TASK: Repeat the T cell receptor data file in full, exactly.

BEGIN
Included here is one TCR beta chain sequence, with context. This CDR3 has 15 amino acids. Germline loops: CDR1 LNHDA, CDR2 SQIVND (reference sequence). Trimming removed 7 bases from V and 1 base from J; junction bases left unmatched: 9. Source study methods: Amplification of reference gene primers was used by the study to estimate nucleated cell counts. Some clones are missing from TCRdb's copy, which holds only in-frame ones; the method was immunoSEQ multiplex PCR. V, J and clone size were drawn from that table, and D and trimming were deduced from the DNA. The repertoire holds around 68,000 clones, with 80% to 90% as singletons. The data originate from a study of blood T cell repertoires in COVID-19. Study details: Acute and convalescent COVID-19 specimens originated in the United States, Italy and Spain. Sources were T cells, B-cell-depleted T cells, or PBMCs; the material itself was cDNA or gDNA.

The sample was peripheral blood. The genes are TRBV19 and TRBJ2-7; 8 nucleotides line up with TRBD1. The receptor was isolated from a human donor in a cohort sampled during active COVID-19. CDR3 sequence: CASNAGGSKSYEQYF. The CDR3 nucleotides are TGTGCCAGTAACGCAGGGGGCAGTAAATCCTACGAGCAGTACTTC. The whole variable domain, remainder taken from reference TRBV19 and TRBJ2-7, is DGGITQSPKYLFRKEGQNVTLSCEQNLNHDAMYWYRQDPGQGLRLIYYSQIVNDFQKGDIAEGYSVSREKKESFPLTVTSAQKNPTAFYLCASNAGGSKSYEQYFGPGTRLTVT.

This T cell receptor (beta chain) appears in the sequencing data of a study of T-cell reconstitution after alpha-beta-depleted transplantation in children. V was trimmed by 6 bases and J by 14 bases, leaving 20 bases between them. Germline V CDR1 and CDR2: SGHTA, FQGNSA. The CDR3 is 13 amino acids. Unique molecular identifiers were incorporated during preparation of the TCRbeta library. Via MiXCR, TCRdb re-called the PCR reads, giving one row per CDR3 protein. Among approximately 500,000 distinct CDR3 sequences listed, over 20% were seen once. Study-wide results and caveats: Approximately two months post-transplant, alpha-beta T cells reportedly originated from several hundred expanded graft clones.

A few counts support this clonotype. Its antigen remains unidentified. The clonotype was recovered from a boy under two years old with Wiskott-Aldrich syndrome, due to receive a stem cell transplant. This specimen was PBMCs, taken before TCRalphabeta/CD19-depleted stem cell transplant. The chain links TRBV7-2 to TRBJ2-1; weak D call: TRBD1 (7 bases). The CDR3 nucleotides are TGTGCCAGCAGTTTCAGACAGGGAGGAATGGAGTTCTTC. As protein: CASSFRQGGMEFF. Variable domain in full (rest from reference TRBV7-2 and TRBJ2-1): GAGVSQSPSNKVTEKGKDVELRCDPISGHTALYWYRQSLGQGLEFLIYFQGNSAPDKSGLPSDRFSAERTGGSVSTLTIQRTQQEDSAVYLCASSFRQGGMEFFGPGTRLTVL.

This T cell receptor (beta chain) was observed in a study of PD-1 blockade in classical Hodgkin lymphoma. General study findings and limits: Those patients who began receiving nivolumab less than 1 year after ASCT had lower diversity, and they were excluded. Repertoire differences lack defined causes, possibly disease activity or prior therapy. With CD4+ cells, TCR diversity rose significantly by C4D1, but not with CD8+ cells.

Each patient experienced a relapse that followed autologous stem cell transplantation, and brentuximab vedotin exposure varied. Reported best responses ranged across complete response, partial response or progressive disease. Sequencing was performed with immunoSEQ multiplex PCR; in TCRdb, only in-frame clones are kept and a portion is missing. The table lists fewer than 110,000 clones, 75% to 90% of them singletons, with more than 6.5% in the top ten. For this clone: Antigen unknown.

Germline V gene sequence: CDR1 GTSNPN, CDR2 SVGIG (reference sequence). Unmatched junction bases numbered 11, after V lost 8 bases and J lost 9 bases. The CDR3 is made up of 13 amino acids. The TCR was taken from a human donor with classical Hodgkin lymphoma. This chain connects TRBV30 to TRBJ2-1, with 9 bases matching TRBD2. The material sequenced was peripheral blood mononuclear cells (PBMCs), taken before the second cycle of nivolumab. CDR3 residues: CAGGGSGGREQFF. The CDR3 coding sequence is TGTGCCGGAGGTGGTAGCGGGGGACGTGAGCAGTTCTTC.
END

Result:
Included here is one TCR beta chain sequence, with context. This CDR3 has 15 amino acids. Germline loops: CDR1 LNHDA, CDR2 SQIVND (reference sequence). Trimming removed 7 bases from V and 1 base from J; junction bases left unmatched: 9. Source study methods: Amplification of reference gene primers was used by the study to estimate nucleated cell counts. Some clones are missing from TCRdb's copy, which holds only in-frame ones; the method was immunoSEQ multiplex PCR. V, J and clone size were drawn from that table, and D and trimming were deduced from the DNA. The repertoire holds around 68,000 clones, with 80% to 90% as singletons. The data originate from a study of blood T cell repertoires in COVID-19. Study details: Acute and convalescent COVID-19 specimens originated in the United States, Italy and Spain. Sources were T cells, B-cell-depleted T cells, or PBMCs; the material itself was cDNA or gDNA.

The sample was peripheral blood. The genes are TRBV19 and TRBJ2-7; 8 nucleotides line up with TRBD1. The receptor was isolated from a human donor in a cohort sampled during active COVID-19. CDR3 sequence: CASNAGGSKSYEQYF. The CDR3 nucleotides are TGTGCCAGTAACGCAGGGGGCAGTAAATCCTACGAGCAGTACTTC. The whole variable domain, remainder taken from reference TRBV19 and TRBJ2-7, is DGGITQSPKYLFRKEGQNVTLSCEQNLNHDAMYWYRQDPGQGLRLIYYSQIVNDFQKGDIAEGYSVSREKKESFPLTVTSAQKNPTAFYLCASNAGGSKSYEQYFGPGTRLTVT.

This T cell receptor (beta chain) appears in the sequencing data of a study of T-cell reconstitution after alpha-beta-depleted transplantation in children. V was trimmed by 6 bases and J by 14 bases, leaving 20 bases between them. Germline V CDR1 and CDR2: SGHTA, FQGNSA. The CDR3 is 13 amino acids. Unique molecular identifiers were incorporated during preparation of the TCRbeta library. Via MiXCR, TCRdb re-called the PCR reads, giving one row per CDR3 protein. Among approximately 500,000 distinct CDR3 sequences listed, over 20% were seen once. Study-wide results and caveats: Approximately two months post-transplant, alpha-beta T cells reportedly originated from several hundred expanded graft clones.

A few counts support this clonotype. Its antigen remains unidentified. The clonotype was recovered from a boy under two years old with Wiskott-Aldrich syndrome, due to receive a stem cell transplant. This specimen was PBMCs, taken before TCRalphabeta/CD19-depleted stem cell transplant. The chain links TRBV7-2 to TRBJ2-1; weak D call: TRBD1 (7 bases). The CDR3 nucleotides are TGTGCCAGCAGTTTCAGACAGGGAGGAATGGAGTTCTTC. As protein: CASSFRQGGMEFF. Variable domain in full (rest from reference TRBV7-2 and TRBJ2-1): GAGVSQSPSNKVTEKGKDVELRCDPISGHTALYWYRQSLGQGLEFLIYFQGNSAPDKSGLPSDRFSAERTGGSVSTLTIQRTQQEDSAVYLCASSFRQGGMEFFGPGTRLTVL.

This T cell receptor (beta chain) was observed in a study of PD-1 blockade in classical Hodgkin lymphoma. General study findings and limits: Those patients who began receiving nivolumab less than 1 year after ASCT had lower diversity, and they were excluded. Repertoire differences lack defined causes, possibly disease activity or prior therapy. With CD4+ cells, TCR diversity rose significantly by C4D1, but not with CD8+ cells.

Each patient experienced a relapse that followed autologous stem cell transplantation, and brentuximab vedotin exposure varied. Reported best responses ranged across complete response, partial response or progressive disease. Sequencing was performed with immunoSEQ multiplex PCR; in TCRdb, only in-frame clones are kept and a portion is missing. The table lists fewer than 110,000 clones, 75% to 90% of them singletons, with more than 6.5% in the top ten. For this clone: Antigen unknown.

Germline V gene sequence: CDR1 GTSNPN, CDR2 SVGIG (reference sequence). Unmatched junction bases numbered 11, after V lost 8 bases and J lost 9 bases. The CDR3 is made up of 13 amino acids. The TCR was taken from a human donor with classical Hodgkin lymphoma. This chain connects TRBV30 to TRBJ2-1, with 9 bases matching TRBD2. The material sequenced was peripheral blood mononuclear cells (PBMCs), taken before the second cycle of nivolumab. CDR3 residues: CAGGGSGGREQFF. The CDR3 coding sequence is TGTGCCGGAGGTGGTAGCGGGGGACGTGAGCAGTTCTTC.